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Everything Wrong with the FAA’s Remote ID Proposal, and How to Help Change It


Drone photographers have one more weekend to submit their comments to the FAA regarding the agency’s highly controversial Remote ID proposal. If you’re still not sure what it is, or how to help change it before it’s too late, this guide from Pilot Institute will explain everything you need to know.

The idea of requiring drones to have an onboard “Remote ID”—sort of like a digital license plate—first appeared in 2017, but the FAA officially released a Notice of Proposed Rule Making (NPRM) for Remote ID the day after Christmas 2019. Since then, it’s been a mad scramble by drone pilots, photographers, and filmmakers to understand what’s in the 89-page proposal (formerly over 300 pages…) and how to respond to it during the FAA’s official comment period.

As Greg Reverdiau explains in the video above, it would be fair to call the proposed rules draconian. The current proposal ignores every piece of advice offered by the Aviation Rulemaking Commitee (ARC)—which is made up of over 70 industry stakeholders—and instead caves to national security concerns surrounding terrorism, which a Remote ID regulation couldn’t properly address anyway.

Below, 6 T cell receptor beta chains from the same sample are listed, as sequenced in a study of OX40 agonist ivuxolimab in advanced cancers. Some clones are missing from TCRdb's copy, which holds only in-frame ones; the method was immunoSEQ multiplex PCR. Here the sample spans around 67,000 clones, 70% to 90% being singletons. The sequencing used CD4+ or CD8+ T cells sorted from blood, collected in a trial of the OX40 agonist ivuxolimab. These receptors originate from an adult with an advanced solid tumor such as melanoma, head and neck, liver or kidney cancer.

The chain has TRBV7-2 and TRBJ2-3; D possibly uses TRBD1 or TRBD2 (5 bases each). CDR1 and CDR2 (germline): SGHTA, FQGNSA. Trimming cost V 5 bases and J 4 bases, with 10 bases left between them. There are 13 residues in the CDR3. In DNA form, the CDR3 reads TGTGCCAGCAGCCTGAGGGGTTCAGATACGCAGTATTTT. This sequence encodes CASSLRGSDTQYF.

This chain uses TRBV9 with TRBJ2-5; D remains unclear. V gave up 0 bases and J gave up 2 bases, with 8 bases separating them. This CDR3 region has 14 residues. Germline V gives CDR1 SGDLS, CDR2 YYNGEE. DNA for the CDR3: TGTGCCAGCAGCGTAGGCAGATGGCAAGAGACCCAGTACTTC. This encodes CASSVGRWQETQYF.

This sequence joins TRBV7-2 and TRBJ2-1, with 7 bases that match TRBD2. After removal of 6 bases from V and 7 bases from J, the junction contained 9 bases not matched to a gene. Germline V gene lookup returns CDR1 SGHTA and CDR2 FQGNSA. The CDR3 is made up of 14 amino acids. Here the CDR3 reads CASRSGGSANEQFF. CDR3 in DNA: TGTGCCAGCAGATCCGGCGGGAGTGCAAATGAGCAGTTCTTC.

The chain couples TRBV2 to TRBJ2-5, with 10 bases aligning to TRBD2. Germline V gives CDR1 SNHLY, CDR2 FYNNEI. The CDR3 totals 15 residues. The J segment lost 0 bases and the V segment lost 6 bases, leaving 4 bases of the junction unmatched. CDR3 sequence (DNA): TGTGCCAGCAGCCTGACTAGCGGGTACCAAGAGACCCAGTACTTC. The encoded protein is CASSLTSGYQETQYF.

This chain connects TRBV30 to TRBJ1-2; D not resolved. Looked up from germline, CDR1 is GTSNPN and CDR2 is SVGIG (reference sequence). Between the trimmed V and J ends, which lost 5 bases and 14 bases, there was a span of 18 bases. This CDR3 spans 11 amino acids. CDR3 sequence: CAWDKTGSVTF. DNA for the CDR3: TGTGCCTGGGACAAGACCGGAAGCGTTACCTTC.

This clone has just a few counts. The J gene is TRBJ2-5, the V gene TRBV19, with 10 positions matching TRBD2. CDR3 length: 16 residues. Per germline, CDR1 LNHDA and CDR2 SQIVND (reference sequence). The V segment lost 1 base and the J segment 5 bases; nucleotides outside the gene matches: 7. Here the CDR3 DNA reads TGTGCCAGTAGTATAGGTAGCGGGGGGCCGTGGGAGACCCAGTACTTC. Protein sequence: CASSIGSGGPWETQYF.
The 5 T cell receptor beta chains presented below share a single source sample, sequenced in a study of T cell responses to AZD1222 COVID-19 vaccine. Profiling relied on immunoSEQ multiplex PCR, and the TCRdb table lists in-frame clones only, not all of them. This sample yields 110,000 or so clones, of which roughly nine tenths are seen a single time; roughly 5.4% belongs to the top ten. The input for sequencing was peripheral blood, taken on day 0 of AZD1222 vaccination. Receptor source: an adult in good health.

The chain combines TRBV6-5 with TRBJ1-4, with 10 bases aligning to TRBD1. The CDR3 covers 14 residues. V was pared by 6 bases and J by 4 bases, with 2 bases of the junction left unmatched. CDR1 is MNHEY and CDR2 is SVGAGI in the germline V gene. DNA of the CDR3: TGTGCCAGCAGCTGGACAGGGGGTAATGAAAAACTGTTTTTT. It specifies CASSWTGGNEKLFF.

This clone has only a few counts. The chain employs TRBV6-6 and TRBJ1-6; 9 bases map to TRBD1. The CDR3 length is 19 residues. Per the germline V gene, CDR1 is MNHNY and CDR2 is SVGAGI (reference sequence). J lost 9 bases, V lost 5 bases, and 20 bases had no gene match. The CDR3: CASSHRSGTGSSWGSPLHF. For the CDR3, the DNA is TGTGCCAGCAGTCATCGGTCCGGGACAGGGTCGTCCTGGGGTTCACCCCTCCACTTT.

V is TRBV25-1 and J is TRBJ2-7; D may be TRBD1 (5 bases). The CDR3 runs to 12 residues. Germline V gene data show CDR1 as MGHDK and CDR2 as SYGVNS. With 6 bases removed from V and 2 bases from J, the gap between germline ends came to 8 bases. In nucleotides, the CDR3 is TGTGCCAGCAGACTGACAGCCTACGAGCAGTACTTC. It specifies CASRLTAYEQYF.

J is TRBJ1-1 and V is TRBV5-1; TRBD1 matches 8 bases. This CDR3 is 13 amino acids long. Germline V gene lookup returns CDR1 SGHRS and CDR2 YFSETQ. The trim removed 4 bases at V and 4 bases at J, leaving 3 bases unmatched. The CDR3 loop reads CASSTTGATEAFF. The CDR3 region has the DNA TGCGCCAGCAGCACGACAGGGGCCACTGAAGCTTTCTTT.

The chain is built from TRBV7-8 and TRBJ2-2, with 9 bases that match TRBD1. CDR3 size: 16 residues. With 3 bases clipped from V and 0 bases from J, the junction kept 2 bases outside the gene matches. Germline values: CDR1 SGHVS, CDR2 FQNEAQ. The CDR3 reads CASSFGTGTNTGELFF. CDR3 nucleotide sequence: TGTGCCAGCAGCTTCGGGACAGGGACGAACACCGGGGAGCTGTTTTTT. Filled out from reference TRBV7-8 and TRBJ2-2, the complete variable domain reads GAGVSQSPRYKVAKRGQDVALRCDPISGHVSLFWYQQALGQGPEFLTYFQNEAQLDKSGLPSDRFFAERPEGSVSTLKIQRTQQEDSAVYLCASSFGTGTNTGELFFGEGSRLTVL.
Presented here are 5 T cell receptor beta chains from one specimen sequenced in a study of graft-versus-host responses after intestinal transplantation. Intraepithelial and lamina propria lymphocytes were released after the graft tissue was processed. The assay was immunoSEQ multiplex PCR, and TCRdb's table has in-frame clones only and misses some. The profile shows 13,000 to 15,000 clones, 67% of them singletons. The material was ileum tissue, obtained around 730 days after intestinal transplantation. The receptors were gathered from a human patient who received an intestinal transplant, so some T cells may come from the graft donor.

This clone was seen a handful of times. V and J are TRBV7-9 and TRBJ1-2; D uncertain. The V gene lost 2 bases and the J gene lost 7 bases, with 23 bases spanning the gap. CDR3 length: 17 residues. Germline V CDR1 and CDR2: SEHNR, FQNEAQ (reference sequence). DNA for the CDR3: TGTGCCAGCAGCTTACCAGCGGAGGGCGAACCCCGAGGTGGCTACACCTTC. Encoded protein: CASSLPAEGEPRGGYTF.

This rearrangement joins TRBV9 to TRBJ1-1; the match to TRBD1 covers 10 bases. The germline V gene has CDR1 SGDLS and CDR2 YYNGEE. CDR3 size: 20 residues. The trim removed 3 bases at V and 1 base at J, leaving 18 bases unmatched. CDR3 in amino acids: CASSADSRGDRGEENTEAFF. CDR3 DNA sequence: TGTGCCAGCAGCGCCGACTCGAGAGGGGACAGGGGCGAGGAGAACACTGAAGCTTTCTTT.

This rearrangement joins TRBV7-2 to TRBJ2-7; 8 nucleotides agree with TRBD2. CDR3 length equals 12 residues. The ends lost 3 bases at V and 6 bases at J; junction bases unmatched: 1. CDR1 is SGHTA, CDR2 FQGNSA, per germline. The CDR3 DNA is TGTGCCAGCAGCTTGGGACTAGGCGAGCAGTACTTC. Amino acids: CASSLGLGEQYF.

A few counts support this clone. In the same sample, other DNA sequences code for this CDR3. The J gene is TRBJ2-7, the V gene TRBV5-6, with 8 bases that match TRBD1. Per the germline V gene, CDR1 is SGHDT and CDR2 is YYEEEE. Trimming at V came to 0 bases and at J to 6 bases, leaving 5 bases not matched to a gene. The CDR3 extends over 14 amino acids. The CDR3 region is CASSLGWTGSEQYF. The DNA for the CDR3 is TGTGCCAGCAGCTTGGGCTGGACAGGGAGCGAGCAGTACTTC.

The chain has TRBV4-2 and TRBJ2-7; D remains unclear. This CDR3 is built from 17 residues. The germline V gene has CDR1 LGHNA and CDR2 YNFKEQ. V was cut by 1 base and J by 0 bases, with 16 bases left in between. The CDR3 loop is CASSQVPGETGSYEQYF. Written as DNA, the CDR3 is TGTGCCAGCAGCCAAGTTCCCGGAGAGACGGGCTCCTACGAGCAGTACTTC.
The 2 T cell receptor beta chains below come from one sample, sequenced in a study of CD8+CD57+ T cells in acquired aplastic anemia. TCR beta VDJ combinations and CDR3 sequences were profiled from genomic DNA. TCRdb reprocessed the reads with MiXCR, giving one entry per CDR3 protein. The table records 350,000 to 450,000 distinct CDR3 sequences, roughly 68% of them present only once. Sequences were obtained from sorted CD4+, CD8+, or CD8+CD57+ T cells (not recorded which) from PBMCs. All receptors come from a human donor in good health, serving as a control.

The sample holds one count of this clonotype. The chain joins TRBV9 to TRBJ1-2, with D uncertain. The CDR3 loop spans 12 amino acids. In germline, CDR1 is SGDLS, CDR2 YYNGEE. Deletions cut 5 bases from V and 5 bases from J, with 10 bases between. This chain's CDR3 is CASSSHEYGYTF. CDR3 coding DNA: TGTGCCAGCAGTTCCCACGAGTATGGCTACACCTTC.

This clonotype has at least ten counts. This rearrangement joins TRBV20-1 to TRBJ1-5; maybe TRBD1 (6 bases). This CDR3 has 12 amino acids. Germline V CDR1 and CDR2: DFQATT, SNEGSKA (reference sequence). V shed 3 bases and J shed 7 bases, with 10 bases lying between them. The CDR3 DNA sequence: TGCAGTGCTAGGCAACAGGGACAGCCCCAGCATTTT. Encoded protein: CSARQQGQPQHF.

This is why Reverdiau has put together an in-depth response guide to the NPRM that explains what the proposal tries to accomplish, and how to help change it so that it will not be implemented as-is. His suggestions/responses boil down to the four TL;DR points, which you can use to inform your own comments for the FAA:

  1. Implement a “broadcast” only option, with network connection as a backup. Requiring a network connection implementation would be complicated and expensive.
  2. Make an exception for non-autonomous drones that can’t be pre-programmed with a flight path.
  3. Absolutely DO NOT share the location of the pilot with the public, as this opens up drone shooters to muggings and theft.
  4. Remote ID is not the most effective way to guarantee National Security, since bad actors bent on terrorism will simply ignore the law.

As of this writing, stakeholders have four days left to submit their feedback to the FAA. If you fly a drone for photography, filmmaking, or even recreationally, it would behove you to watch the above video or read the Pilot Institute’s full recommendations here, and then head over to the NRPM comment page and make your voice heard.

Image credits: Photo by David Henrichs, CC0